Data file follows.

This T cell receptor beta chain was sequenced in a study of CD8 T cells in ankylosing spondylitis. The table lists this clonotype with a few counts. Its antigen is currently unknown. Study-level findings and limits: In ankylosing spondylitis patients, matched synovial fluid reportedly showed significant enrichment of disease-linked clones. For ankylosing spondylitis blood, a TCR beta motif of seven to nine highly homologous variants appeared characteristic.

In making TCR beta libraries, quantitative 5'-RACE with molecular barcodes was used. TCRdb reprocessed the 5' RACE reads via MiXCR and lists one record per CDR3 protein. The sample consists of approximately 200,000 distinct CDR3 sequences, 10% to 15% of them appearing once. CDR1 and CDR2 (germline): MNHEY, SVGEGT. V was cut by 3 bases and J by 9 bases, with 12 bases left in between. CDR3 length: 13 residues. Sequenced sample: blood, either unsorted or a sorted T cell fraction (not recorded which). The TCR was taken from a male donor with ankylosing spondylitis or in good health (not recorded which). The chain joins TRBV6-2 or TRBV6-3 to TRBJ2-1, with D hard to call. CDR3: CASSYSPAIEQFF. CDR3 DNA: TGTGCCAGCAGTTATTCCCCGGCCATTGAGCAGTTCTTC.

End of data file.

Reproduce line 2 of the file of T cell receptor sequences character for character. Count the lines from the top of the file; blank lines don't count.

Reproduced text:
In making TCR beta libraries, quantitative 5'-RACE with molecular barcodes was used. TCRdb reprocessed the 5' RACE reads via MiXCR and lists one record per CDR3 protein. The sample consists of approximately 200,000 distinct CDR3 sequences, 10% to 15% of them appearing once. CDR1 and CDR2 (germline): MNHEY, SVGEGT. V was cut by 3 bases and J by 9 bases, with 12 bases left in between. CDR3 length: 13 residues. Sequenced sample: blood, either unsorted or a sorted T cell fraction (not recorded which). The TCR was taken from a male donor with ankylosing spondylitis or in good health (not recorded which). The chain joins TRBV6-2 or TRBV6-3 to TRBJ2-1, with D hard to call. CDR3: CASSYSPAIEQFF. CDR3 DNA: TGTGCCAGCAGTTATTCCCCGGCCATTGAGCAGTTCTTC.